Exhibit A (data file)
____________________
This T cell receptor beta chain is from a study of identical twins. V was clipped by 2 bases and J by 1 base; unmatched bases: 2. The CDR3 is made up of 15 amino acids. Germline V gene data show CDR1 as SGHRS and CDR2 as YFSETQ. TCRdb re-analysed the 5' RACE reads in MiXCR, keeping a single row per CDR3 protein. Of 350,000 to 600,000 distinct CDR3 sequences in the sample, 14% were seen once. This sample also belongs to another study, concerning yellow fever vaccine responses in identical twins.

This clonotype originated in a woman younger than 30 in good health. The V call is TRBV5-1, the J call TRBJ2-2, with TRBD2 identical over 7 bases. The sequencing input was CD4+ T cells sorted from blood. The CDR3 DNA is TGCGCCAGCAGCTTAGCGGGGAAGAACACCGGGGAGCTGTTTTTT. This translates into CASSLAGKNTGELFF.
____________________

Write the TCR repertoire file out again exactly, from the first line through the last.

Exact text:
This T cell receptor beta chain is from a study of identical twins. V was clipped by 2 bases and J by 1 base; unmatched bases: 2. The CDR3 is made up of 15 amino acids. Germline V gene data show CDR1 as SGHRS and CDR2 as YFSETQ. TCRdb re-analysed the 5' RACE reads in MiXCR, keeping a single row per CDR3 protein. Of 350,000 to 600,000 distinct CDR3 sequences in the sample, 14% were seen once. This sample also belongs to another study, concerning yellow fever vaccine responses in identical twins.

This clonotype originated in a woman younger than 30 in good health. The V call is TRBV5-1, the J call TRBJ2-2, with TRBD2 identical over 7 bases. The sequencing input was CD4+ T cells sorted from blood. The CDR3 DNA is TGCGCCAGCAGCTTAGCGGGGAAGAACACCGGGGAGCTGTTTTTT. This translates into CASSLAGKNTGELFF.